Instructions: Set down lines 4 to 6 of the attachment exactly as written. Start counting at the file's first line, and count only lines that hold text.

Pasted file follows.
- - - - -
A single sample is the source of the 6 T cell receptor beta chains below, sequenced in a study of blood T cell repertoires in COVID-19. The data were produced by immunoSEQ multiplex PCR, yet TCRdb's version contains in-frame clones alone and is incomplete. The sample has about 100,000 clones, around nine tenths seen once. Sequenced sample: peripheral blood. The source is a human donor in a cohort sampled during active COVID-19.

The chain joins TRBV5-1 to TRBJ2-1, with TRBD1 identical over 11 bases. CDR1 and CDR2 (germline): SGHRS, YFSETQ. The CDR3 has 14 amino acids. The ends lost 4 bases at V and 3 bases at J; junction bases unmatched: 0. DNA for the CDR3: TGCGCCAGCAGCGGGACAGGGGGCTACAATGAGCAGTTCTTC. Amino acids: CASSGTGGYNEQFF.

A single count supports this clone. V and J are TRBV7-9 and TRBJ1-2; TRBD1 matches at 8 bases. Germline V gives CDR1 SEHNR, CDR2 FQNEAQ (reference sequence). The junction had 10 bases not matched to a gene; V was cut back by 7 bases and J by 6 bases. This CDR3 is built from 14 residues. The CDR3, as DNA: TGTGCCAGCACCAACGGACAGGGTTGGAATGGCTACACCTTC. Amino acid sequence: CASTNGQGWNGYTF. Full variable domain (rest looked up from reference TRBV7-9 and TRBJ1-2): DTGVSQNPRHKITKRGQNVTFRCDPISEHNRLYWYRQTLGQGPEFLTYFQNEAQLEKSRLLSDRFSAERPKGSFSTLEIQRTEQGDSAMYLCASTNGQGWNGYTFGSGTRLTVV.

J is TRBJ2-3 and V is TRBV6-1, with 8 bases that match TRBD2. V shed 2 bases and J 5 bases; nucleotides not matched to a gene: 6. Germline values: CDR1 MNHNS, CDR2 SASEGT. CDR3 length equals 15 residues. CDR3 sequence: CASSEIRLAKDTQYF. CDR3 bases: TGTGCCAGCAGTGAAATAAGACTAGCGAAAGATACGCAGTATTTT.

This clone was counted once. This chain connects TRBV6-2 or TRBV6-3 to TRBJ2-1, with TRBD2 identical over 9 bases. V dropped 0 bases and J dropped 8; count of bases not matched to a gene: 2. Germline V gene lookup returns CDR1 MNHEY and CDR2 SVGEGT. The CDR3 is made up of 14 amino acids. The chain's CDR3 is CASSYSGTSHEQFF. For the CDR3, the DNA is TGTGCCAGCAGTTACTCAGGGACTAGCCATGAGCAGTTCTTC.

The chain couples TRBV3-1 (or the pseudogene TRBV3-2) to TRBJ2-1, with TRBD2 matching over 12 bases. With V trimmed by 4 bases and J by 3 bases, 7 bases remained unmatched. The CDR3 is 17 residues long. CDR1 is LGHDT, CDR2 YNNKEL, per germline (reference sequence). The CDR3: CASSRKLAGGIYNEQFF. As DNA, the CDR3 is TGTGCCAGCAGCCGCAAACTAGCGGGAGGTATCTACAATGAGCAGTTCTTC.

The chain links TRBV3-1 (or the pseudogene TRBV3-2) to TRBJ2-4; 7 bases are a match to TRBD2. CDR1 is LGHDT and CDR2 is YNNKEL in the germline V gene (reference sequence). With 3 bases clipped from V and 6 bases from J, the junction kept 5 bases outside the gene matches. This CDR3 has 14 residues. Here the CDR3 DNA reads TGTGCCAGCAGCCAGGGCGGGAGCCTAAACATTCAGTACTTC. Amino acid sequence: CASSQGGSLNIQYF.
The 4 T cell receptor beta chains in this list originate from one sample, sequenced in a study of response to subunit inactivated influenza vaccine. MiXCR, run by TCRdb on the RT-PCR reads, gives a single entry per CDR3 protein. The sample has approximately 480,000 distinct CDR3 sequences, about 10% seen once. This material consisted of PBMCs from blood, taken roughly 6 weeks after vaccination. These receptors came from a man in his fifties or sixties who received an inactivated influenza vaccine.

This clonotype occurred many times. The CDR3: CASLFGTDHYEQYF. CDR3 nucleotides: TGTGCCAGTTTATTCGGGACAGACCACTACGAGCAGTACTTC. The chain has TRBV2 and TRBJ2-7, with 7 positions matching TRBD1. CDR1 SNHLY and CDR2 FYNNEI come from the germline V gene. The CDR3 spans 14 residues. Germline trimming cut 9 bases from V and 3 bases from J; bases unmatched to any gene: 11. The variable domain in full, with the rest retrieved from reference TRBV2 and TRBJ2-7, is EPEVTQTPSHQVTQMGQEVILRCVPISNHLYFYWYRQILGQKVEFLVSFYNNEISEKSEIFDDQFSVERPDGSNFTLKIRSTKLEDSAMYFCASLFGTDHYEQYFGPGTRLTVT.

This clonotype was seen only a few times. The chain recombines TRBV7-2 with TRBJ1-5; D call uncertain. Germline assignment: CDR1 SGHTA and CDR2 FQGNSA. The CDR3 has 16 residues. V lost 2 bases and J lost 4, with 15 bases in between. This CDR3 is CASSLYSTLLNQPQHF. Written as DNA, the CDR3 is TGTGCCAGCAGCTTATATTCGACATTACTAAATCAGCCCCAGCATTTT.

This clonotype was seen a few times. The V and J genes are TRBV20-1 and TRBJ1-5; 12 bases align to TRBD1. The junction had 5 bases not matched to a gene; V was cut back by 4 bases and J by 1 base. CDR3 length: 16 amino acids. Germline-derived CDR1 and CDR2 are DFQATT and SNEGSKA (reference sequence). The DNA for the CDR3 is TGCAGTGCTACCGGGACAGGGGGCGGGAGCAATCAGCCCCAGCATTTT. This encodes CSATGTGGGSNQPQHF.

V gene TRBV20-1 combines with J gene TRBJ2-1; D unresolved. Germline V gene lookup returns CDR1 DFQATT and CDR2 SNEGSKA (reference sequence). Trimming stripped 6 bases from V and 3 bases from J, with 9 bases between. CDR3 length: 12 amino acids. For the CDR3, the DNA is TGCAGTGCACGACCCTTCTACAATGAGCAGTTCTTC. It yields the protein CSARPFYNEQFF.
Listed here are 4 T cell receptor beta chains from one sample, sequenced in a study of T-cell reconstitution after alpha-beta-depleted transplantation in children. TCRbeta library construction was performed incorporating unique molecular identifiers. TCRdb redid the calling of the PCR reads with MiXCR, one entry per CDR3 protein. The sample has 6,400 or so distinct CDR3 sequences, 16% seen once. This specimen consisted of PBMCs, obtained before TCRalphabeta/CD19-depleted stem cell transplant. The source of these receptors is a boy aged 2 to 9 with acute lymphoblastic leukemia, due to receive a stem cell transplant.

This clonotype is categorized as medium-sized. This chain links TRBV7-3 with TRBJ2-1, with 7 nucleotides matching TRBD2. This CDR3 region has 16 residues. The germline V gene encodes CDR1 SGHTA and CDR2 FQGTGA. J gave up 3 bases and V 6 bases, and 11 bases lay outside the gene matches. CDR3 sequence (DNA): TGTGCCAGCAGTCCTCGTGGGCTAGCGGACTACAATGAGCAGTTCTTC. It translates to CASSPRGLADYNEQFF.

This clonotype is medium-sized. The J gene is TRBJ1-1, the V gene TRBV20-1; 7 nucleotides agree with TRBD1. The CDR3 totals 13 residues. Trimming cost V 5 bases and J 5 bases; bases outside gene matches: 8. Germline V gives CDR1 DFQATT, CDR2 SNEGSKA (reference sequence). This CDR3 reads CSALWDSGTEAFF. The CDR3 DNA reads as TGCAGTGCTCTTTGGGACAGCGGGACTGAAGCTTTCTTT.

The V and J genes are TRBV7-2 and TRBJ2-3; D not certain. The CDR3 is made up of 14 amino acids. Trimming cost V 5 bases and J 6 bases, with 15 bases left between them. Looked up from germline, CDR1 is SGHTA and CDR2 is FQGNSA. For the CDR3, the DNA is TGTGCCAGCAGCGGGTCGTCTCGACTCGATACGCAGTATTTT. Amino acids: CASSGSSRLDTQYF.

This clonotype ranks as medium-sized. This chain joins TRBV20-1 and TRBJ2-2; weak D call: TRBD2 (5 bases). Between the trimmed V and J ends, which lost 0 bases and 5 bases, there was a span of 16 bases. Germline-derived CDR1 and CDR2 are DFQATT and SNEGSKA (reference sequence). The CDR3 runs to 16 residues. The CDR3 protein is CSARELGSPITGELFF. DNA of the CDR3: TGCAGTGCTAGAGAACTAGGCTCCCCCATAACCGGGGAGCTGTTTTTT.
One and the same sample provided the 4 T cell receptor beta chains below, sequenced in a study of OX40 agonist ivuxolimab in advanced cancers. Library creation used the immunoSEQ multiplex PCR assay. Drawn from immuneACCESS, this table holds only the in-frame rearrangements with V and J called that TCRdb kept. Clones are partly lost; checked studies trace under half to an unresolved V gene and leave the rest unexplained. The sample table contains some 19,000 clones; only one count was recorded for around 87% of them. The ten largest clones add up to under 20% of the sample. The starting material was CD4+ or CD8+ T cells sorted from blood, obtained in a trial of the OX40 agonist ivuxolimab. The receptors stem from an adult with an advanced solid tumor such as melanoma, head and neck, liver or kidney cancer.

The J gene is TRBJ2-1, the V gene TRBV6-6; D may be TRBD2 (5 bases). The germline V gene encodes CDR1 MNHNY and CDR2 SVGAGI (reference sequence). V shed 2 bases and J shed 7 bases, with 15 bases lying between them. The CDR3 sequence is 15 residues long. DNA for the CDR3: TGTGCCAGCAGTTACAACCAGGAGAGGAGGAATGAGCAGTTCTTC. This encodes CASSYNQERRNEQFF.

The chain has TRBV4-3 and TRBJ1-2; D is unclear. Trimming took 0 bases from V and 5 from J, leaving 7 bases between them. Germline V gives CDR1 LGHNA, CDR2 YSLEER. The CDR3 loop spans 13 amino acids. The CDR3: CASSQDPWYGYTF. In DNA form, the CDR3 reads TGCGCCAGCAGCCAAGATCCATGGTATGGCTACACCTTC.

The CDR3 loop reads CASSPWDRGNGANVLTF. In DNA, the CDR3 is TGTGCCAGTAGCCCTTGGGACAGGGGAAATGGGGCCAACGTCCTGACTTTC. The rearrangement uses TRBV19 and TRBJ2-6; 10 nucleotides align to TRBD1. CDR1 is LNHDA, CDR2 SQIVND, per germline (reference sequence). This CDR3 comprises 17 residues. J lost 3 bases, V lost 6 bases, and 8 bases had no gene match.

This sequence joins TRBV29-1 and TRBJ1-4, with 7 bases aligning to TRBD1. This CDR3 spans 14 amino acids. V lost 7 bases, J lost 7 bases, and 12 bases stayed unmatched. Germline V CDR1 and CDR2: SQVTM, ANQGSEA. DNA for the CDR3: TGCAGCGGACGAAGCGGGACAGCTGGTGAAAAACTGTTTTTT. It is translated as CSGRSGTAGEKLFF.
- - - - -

J is TRBJ2-3 and V is TRBV6-1, with 8 bases that match TRBD2. V shed 2 bases and J 5 bases; nucleotides not matched to a gene: 6. Germline values: CDR1 MNHNS, CDR2 SASEGT. CDR3 length equals 15 residues. CDR3 sequence: CASSEIRLAKDTQYF. CDR3 bases: TGTGCCAGCAGTGAAATAAGACTAGCGAAAGATACGCAGTATTTT.

This clone was counted once. This chain connects TRBV6-2 or TRBV6-3 to TRBJ2-1, with TRBD2 identical over 9 bases. V dropped 0 bases and J dropped 8; count of bases not matched to a gene: 2. Germline V gene lookup returns CDR1 MNHEY and CDR2 SVGEGT. The CDR3 is made up of 14 amino acids. The chain's CDR3 is CASSYSGTSHEQFF. For the CDR3, the DNA is TGTGCCAGCAGTTACTCAGGGACTAGCCATGAGCAGTTCTTC.

The chain couples TRBV3-1 (or the pseudogene TRBV3-2) to TRBJ2-1, with TRBD2 matching over 12 bases. With V trimmed by 4 bases and J by 3 bases, 7 bases remained unmatched. The CDR3 is 17 residues long. CDR1 is LGHDT, CDR2 YNNKEL, per germline (reference sequence). The CDR3: CASSRKLAGGIYNEQFF. As DNA, the CDR3 is TGTGCCAGCAGCCGCAAACTAGCGGGAGGTATCTACAATGAGCAGTTCTTC.